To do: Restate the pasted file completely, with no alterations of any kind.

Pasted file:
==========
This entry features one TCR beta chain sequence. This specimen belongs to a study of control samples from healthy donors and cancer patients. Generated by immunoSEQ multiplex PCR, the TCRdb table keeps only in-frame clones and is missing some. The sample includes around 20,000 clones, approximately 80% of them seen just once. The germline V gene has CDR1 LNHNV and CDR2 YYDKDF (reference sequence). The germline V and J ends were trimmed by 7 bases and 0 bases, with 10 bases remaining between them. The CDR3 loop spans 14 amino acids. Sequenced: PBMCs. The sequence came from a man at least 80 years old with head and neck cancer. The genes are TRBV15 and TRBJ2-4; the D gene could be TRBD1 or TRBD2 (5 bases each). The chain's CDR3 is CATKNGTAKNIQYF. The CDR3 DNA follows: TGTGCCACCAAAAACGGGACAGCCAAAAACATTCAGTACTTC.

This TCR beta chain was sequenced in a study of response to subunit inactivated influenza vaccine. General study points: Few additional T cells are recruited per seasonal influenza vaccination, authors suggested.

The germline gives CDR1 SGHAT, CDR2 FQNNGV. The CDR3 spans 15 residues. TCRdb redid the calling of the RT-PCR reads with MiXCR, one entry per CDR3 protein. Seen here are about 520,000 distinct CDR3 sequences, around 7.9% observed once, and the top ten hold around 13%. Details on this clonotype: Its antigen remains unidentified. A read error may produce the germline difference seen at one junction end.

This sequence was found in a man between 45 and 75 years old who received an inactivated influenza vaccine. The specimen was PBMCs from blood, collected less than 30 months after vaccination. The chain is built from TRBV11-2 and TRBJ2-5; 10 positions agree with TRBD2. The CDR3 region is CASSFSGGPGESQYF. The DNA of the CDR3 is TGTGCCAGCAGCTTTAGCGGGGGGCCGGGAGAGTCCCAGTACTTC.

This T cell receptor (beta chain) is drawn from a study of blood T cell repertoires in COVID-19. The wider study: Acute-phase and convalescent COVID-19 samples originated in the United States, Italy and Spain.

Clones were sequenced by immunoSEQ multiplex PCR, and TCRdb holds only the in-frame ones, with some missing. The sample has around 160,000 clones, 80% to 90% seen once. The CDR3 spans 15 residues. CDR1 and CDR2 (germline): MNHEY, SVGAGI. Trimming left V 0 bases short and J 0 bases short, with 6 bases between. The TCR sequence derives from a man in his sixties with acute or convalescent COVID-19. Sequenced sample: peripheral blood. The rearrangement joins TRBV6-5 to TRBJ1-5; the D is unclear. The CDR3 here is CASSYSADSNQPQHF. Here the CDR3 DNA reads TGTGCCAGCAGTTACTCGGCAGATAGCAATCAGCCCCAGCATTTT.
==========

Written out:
This entry features one TCR beta chain sequence. This specimen belongs to a study of control samples from healthy donors and cancer patients. Generated by immunoSEQ multiplex PCR, the TCRdb table keeps only in-frame clones and is missing some. The sample includes around 20,000 clones, approximately 80% of them seen just once. The germline V gene has CDR1 LNHNV and CDR2 YYDKDF (reference sequence). The germline V and J ends were trimmed by 7 bases and 0 bases, with 10 bases remaining between them. The CDR3 loop spans 14 amino acids. Sequenced: PBMCs. The sequence came from a man at least 80 years old with head and neck cancer. The genes are TRBV15 and TRBJ2-4; the D gene could be TRBD1 or TRBD2 (5 bases each). The chain's CDR3 is CATKNGTAKNIQYF. The CDR3 DNA follows: TGTGCCACCAAAAACGGGACAGCCAAAAACATTCAGTACTTC.

This TCR beta chain was sequenced in a study of response to subunit inactivated influenza vaccine. General study points: Few additional T cells are recruited per seasonal influenza vaccination, authors suggested.

The germline gives CDR1 SGHAT, CDR2 FQNNGV. The CDR3 spans 15 residues. TCRdb redid the calling of the RT-PCR reads with MiXCR, one entry per CDR3 protein. Seen here are about 520,000 distinct CDR3 sequences, around 7.9% observed once, and the top ten hold around 13%. Details on this clonotype: Its antigen remains unidentified. A read error may produce the germline difference seen at one junction end.

This sequence was found in a man between 45 and 75 years old who received an inactivated influenza vaccine. The specimen was PBMCs from blood, collected less than 30 months after vaccination. The chain is built from TRBV11-2 and TRBJ2-5; 10 positions agree with TRBD2. The CDR3 region is CASSFSGGPGESQYF. The DNA of the CDR3 is TGTGCCAGCAGCTTTAGCGGGGGGCCGGGAGAGTCCCAGTACTTC.

This T cell receptor (beta chain) is drawn from a study of blood T cell repertoires in COVID-19. The wider study: Acute-phase and convalescent COVID-19 samples originated in the United States, Italy and Spain.

Clones were sequenced by immunoSEQ multiplex PCR, and TCRdb holds only the in-frame ones, with some missing. The sample has around 160,000 clones, 80% to 90% seen once. The CDR3 spans 15 residues. CDR1 and CDR2 (germline): MNHEY, SVGAGI. Trimming left V 0 bases short and J 0 bases short, with 6 bases between. The TCR sequence derives from a man in his sixties with acute or convalescent COVID-19. Sequenced sample: peripheral blood. The rearrangement joins TRBV6-5 to TRBJ1-5; the D is unclear. The CDR3 here is CASSYSADSNQPQHF. Here the CDR3 DNA reads TGTGCCAGCAGTTACTCGGCAGATAGCAATCAGCCCCAGCATTTT.